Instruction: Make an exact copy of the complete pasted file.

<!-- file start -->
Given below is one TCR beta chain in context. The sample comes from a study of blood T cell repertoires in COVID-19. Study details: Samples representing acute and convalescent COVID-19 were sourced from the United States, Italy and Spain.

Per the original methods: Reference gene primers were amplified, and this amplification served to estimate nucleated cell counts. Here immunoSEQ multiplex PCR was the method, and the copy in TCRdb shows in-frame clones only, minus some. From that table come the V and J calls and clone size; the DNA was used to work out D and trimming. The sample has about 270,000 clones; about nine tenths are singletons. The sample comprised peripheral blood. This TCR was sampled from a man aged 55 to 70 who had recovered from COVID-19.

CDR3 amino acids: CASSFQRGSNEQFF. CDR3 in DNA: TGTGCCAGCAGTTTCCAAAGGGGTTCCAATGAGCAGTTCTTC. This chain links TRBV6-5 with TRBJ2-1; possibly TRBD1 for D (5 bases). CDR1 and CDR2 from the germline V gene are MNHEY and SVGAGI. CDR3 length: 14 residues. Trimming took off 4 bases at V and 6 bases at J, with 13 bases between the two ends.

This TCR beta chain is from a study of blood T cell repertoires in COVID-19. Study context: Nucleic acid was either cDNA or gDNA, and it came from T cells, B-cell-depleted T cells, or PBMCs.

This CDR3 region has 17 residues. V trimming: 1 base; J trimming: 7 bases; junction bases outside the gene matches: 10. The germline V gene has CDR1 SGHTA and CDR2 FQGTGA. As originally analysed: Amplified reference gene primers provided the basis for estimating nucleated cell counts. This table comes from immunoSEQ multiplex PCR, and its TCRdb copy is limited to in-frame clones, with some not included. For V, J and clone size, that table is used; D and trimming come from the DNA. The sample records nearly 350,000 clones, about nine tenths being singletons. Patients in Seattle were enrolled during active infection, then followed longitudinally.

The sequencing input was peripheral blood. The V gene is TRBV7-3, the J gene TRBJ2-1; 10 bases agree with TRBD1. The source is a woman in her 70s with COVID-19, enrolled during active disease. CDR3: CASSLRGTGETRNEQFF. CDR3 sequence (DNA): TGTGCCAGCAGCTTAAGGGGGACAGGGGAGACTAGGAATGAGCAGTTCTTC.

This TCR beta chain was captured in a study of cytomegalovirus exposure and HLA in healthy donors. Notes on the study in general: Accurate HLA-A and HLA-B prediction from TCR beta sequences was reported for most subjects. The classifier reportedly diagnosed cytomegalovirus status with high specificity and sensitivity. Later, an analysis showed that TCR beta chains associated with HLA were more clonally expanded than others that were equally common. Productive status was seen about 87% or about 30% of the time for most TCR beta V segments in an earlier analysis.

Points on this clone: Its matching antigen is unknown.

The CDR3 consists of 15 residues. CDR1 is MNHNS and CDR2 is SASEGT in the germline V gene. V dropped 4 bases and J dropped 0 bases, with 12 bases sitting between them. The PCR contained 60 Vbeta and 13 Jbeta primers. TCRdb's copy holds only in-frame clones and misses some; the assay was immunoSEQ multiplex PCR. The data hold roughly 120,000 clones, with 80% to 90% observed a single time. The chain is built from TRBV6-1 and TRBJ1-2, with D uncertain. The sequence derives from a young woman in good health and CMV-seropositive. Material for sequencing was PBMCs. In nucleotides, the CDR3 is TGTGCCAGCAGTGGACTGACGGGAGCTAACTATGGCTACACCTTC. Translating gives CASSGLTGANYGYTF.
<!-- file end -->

Given below is one TCR beta chain in context. The sample comes from a study of blood T cell repertoires in COVID-19. Study details: Samples representing acute and convalescent COVID-19 were sourced from the United States, Italy and Spain.

Per the original methods: Reference gene primers were amplified, and this amplification served to estimate nucleated cell counts. Here immunoSEQ multiplex PCR was the method, and the copy in TCRdb shows in-frame clones only, minus some. From that table come the V and J calls and clone size; the DNA was used to work out D and trimming. The sample has about 270,000 clones; about nine tenths are singletons. The sample comprised peripheral blood. This TCR was sampled from a man aged 55 to 70 who had recovered from COVID-19.

CDR3 amino acids: CASSFQRGSNEQFF. CDR3 in DNA: TGTGCCAGCAGTTTCCAAAGGGGTTCCAATGAGCAGTTCTTC. This chain links TRBV6-5 with TRBJ2-1; possibly TRBD1 for D (5 bases). CDR1 and CDR2 from the germline V gene are MNHEY and SVGAGI. CDR3 length: 14 residues. Trimming took off 4 bases at V and 6 bases at J, with 13 bases between the two ends.

This TCR beta chain is from a study of blood T cell repertoires in COVID-19. Study context: Nucleic acid was either cDNA or gDNA, and it came from T cells, B-cell-depleted T cells, or PBMCs.

This CDR3 region has 17 residues. V trimming: 1 base; J trimming: 7 bases; junction bases outside the gene matches: 10. The germline V gene has CDR1 SGHTA and CDR2 FQGTGA. As originally analysed: Amplified reference gene primers provided the basis for estimating nucleated cell counts. This table comes from immunoSEQ multiplex PCR, and its TCRdb copy is limited to in-frame clones, with some not included. For V, J and clone size, that table is used; D and trimming come from the DNA. The sample records nearly 350,000 clones, about nine tenths being singletons. Patients in Seattle were enrolled during active infection, then followed longitudinally.

The sequencing input was peripheral blood. The V gene is TRBV7-3, the J gene TRBJ2-1; 10 bases agree with TRBD1. The source is a woman in her 70s with COVID-19, enrolled during active disease. CDR3: CASSLRGTGETRNEQFF. CDR3 sequence (DNA): TGTGCCAGCAGCTTAAGGGGGACAGGGGAGACTAGGAATGAGCAGTTCTTC.

This TCR beta chain was captured in a study of cytomegalovirus exposure and HLA in healthy donors. Notes on the study in general: Accurate HLA-A and HLA-B prediction from TCR beta sequences was reported for most subjects. The classifier reportedly diagnosed cytomegalovirus status with high specificity and sensitivity. Later, an analysis showed that TCR beta chains associated with HLA were more clonally expanded than others that were equally common. Productive status was seen about 87% or about 30% of the time for most TCR beta V segments in an earlier analysis.

Points on this clone: Its matching antigen is unknown.

The CDR3 consists of 15 residues. CDR1 is MNHNS and CDR2 is SASEGT in the germline V gene. V dropped 4 bases and J dropped 0 bases, with 12 bases sitting between them. The PCR contained 60 Vbeta and 13 Jbeta primers. TCRdb's copy holds only in-frame clones and misses some; the assay was immunoSEQ multiplex PCR. The data hold roughly 120,000 clones, with 80% to 90% observed a single time. The chain is built from TRBV6-1 and TRBJ1-2, with D uncertain. The sequence derives from a young woman in good health and CMV-seropositive. Material for sequencing was PBMCs. In nucleotides, the CDR3 is TGTGCCAGCAGTGGACTGACGGGAGCTAACTATGGCTACACCTTC. Translating gives CASSGLTGANYGYTF.